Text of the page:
I ended up nailing the double top plate to the ceiling, and building the studs and bottom plate separately. Then they all got put together in place. In a previous post I think I mentioned building the beam for this project. It was a triple 2×8 sitting on double 2×6 posts. Once the beam was set, I could knock in the cripple wall studs (little blocks that separate the beam from the top plate so there’s about a 4 inch gap I can run wiring through. And we have a wall.
This is only part of the ultimate project. Next I’ll need to build a wall in the wall to frame out the bar. I’m also going to build a soffit (think feux wall) on the kitchen side to run duct work through from the range hood vent. But for now, the supports are down and we have a bit old opening between our living room and kitchen. This tricky part is that it’s super convenient for working in the space to leave it all open, but I know eventually I need to close it off and finish the work. Luckily I have about a million other projects that need my tending.
We were kind of under the weather this weekend, which knocked us off our game and our schedule for the project. Today we got back to work and sunk the last of the basement joists (kind of…but that’s another post). Tomorrow and probably the following day or two I’ll spend finishing demo in the addition and laying down the new subfloor. Hopefully by next week we’ll be framing in the addition. If we actually sit down and do the To-Do list for this week, I’ll be sure to post it.
BTW – we’ll be working through the holidays, so if anyone is jonesing to help string wire, hammer nails, or run plumbing during their off time this year, just let me know.
I didn’t expect Daylight Savings to have such a dramatic effect on our project. A few weeks ago, I could work until 6 or 6:30 without a problem. Now it’s quitting time at 4:45 or so. Right now there’s exactly 3 working circuits in the house: Basement GF, Garage, and dining room. Part of the heavy lifting section of this project has meant pulling apart mechanicals and removing wiring from walls marked for demo. It’s a meticulous process and I’m constantly in fear of losing track of a junction box worth of circuits. Bottom line is I depend a lot on solar power to light up my work space. With winter just around the corner, the sun is sleepier sooner and that means less work time for me.
America is one of the few countries in the world that builds predominantly with wood. This is due to the rich natural resources in North America. Basically we have lots of trees and not a lot of people. By contrast, Europe started running out of significant forestlands in the 1200s. Engineering knowledge has advanced over the centuries, but the fundamental ideas for how to build a wood framed house are still the same. You start with some kind of foundation or structure to build on top of. Then you create a network of wooden supports crossing your foundation walls and supports. Add some walls and repeat. Add some more walls and repeat one more time, cap it off with a roof, and you have a house. This network of cross linked wooden supports consists of beams. Depending on the size, style, and design of your house, you may have one or more central support beams. If you crawl under your house or go down to your basement, this is the big structure that spans your foundation to which all the other boards are attached in some way. Attached to that beam, will be boards running perpendicular called joists. This are pieces of lumber set on end (the skinny side is turned to the sky) which make up the bones of the floor.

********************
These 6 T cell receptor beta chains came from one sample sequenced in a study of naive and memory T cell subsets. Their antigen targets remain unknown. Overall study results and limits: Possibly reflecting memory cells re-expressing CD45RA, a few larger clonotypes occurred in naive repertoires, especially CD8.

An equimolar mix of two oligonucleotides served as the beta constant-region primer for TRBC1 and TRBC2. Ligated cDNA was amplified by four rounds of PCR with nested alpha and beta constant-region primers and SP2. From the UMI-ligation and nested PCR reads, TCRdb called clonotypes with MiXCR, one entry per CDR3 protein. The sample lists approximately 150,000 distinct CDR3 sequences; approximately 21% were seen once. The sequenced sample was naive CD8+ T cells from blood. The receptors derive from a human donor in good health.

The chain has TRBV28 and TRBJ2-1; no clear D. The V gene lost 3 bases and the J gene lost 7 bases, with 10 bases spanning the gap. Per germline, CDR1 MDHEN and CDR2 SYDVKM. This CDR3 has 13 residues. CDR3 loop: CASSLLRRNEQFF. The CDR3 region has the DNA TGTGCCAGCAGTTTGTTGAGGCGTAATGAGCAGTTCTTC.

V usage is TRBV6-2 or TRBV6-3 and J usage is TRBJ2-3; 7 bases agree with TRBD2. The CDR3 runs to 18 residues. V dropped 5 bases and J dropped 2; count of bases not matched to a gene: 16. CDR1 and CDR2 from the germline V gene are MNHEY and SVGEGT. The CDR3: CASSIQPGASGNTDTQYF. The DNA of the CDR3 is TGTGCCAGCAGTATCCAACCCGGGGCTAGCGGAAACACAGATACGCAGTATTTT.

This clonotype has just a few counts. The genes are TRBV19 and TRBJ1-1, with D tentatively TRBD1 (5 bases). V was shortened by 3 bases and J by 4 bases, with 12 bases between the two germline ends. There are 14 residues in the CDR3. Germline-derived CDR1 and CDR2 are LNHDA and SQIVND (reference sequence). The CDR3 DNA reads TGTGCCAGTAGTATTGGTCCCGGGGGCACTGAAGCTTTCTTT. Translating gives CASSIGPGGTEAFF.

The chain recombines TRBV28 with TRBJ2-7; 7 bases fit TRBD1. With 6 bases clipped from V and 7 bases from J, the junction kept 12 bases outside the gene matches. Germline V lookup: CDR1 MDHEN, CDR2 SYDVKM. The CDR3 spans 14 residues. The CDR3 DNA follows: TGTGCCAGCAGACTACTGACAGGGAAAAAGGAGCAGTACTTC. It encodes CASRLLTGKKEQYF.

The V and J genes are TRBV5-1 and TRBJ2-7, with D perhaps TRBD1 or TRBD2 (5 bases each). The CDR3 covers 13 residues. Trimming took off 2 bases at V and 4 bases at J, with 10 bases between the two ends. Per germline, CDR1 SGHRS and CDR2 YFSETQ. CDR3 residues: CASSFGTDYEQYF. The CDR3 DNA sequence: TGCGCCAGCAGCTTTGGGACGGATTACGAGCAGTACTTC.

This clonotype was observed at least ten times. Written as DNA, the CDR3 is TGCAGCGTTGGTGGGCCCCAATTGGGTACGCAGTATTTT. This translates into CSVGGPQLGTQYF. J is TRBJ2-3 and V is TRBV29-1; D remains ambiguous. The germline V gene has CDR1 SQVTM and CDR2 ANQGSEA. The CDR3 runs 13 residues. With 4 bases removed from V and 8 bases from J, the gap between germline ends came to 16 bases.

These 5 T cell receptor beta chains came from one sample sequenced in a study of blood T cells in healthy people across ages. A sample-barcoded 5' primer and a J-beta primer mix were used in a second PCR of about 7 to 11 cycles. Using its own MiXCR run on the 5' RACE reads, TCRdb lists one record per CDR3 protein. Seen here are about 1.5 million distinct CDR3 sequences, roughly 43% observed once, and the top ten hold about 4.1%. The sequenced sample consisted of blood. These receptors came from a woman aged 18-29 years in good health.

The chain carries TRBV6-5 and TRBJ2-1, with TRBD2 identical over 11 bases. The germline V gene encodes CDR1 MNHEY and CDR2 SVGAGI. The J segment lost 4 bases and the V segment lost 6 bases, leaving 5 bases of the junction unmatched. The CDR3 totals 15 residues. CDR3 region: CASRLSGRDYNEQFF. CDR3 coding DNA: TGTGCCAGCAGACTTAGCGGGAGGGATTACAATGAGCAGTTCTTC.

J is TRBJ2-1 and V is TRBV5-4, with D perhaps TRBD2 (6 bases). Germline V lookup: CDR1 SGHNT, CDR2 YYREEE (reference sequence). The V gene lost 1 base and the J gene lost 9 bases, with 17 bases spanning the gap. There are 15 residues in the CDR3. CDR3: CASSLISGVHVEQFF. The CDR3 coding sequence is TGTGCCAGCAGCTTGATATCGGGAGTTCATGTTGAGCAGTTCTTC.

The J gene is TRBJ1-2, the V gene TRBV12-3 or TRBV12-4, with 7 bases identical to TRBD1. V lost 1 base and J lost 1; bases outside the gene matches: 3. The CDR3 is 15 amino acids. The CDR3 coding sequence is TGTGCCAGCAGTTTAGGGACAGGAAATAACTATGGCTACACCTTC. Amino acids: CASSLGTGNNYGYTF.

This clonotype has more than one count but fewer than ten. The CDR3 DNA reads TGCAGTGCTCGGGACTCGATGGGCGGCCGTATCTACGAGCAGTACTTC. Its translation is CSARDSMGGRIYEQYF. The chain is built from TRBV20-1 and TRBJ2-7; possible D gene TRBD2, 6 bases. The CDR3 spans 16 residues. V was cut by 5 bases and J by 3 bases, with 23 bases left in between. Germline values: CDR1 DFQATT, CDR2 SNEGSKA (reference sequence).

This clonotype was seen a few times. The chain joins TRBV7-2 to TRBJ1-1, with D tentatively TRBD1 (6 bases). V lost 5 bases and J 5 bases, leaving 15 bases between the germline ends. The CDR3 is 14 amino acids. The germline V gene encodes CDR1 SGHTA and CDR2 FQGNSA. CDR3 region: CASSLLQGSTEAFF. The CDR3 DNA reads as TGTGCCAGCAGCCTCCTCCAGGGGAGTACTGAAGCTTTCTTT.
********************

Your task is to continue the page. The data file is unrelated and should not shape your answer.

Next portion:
In the olden days, the central support beam in a house would be a single sewn log. Depending on how far it had to span and how big the house was going to be, this thing might have been huge. Imagine more than 18″x18″ and 40 feet long (most weren’t this big). As more forest were cut down, it was more and more expensive to harvest wood like that. Technology progressed and crafted support beams began to replace single log beams. Essentially the idea is that you take some number of boards, usually the same size as the joists you’ll be using, and sandwich them together using fasteners and glue. When you take two boards and nail and glue them together like a sandwich, the result is a stiffer, stronger piece of wood. Importantly, even if you can build up a beam the same size as the old, single tree design, it won’t be as strong as the single log. Two boards are always weaker than one big board*. Still, this method is very useful. For example, if you have sagging joists (usually you’ll notice your floor sinking a little bit), it’s often a good solution to glue and nail another board parallel to it in order to strength the original.